Regular viewers of Comedy Central’s Colbert Report – the author’s preferred source of punditry – should be familiar with the recurring segment, “Better Know a District.” In that segment, Stephen Colbert comically provides facts about a United States Congressional district and interviews the district’s representative. The viewer walks away from the segment knowing a little about the district and its representative and generally feels less impressed with Congress. As highlighted by a recent Southern District of New York decision denying class certification, counsel opposing certification of consumer class actions should follow Stephen Colbert’s lead and better know the plaintiffs.
The case, Rapcinsky v Skinnygirl Cocktails, L.L.C., 1:11-cv-06546 (S.D.N.Y.), is related to another basic-cable staple, the Real Housewives of New York. For those who do not watch the Real Housewives of New York (or will not admit to watching it), in 2009, one of the Real Housewives (who was not actually a wife at the time, but that is a story for another day), Bethenny Frankel, along with her business partner, David Kanbar, formed Skinnygirl Cocktails, L.L.C. and developed Skinnygirl Margarita, a low calorie alternative to typical margarita mixes. Skinnygirl Margarita was advertised as being “All-natural” and containing “100% Blue Agave tequila.”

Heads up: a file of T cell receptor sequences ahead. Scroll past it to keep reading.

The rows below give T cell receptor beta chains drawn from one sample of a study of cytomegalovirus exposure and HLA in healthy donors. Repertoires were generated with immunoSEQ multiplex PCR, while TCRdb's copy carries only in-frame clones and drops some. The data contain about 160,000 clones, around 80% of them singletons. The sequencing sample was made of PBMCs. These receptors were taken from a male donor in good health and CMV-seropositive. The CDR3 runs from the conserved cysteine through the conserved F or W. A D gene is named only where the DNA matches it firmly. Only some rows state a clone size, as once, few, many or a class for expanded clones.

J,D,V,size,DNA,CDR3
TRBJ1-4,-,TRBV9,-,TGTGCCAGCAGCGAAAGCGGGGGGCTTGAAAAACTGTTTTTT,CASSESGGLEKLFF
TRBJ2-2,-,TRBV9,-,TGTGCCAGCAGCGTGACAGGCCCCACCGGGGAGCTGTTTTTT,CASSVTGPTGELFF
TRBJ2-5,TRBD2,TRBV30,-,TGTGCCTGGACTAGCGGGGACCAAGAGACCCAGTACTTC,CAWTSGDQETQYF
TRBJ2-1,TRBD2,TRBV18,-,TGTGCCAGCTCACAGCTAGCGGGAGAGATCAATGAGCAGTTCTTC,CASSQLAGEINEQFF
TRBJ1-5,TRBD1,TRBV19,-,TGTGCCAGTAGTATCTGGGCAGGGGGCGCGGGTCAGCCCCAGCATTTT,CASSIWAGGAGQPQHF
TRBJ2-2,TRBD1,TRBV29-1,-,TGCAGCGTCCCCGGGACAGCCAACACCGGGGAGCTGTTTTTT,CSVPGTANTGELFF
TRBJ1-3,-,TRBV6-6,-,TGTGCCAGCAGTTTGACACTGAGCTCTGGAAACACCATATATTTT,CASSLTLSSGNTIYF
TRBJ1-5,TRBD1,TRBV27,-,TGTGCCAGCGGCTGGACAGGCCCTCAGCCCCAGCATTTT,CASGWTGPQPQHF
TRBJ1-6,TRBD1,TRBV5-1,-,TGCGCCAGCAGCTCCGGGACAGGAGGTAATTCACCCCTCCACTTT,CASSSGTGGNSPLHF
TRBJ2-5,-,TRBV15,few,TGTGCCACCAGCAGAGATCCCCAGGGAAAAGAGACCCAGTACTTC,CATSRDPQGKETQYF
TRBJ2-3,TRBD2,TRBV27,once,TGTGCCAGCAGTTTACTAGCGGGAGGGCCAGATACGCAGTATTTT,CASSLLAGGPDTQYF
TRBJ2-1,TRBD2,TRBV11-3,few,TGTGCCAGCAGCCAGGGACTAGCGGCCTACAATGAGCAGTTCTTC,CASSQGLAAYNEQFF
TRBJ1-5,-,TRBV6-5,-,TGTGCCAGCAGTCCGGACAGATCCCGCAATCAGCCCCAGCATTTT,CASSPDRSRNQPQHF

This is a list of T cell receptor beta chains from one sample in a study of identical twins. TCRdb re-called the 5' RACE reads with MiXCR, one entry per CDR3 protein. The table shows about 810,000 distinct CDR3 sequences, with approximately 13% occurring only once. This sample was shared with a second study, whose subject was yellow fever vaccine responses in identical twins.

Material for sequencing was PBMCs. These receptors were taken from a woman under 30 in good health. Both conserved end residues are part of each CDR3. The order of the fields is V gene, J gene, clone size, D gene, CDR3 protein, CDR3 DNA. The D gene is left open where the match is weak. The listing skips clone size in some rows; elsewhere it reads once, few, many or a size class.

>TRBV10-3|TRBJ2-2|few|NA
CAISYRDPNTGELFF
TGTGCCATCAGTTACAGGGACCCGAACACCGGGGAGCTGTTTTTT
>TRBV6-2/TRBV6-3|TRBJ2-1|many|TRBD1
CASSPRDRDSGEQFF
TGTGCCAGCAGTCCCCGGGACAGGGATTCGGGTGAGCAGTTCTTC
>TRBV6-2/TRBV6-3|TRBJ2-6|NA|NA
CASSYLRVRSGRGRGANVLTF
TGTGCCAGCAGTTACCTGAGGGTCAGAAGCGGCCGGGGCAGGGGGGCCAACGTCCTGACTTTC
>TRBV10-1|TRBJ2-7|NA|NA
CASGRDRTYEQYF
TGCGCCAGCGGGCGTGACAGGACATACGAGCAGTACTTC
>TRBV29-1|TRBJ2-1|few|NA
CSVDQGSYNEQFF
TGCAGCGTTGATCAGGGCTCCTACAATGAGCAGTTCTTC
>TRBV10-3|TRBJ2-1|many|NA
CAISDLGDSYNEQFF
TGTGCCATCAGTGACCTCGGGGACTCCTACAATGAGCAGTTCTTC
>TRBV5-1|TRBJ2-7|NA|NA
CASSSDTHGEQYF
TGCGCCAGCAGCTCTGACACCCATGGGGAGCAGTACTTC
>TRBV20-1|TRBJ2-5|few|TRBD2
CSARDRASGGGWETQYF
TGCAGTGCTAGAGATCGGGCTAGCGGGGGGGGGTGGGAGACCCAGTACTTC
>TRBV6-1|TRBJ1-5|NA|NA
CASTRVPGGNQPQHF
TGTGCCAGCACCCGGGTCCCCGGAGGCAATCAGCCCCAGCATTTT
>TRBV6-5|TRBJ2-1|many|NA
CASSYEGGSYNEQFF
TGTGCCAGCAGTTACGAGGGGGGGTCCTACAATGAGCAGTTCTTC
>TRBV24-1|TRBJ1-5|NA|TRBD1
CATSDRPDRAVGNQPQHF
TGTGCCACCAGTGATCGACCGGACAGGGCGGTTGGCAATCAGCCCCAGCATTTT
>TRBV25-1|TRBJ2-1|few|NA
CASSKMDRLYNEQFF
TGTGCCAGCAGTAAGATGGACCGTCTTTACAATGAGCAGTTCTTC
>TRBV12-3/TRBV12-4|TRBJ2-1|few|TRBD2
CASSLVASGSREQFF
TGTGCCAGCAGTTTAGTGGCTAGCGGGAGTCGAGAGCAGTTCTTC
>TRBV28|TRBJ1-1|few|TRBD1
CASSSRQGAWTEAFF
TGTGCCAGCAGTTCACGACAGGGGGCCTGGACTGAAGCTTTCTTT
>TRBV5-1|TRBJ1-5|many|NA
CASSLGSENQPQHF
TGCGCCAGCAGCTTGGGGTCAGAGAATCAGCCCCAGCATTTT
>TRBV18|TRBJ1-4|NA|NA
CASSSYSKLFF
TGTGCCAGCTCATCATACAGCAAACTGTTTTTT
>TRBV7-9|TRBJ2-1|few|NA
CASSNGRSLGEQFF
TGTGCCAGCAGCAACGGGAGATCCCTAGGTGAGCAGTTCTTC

In 2011, plaintiff Christopher Rapczynski, a Massachusetts resident, bought a bottle of Skinnygirl Margarita, as a surprise present for his wife, from a convenience store across the street from his Massachusetts home. On September 20, 2011, after discovering that Skinnygirl Margarita contained the preservative sodium benzoate (not natural) and a tequila byproduct (not 100% Blue Agave tequila), Rapczynski filed a class action suit alleging that Defendants caused “millions of purchasers of ‘Skinnygirl Margarita’ to purchase that product under the false pretense that it was ‘All-natural’ and contained only ‘100% Blue Agave tequila,’ Agave nectar and caramel color.” Rapczynski accused Defendants of false advertising under New York General Business Law § 349 and breach of express warranty, promissory estoppel, and New York Agriculture and Markets Law.
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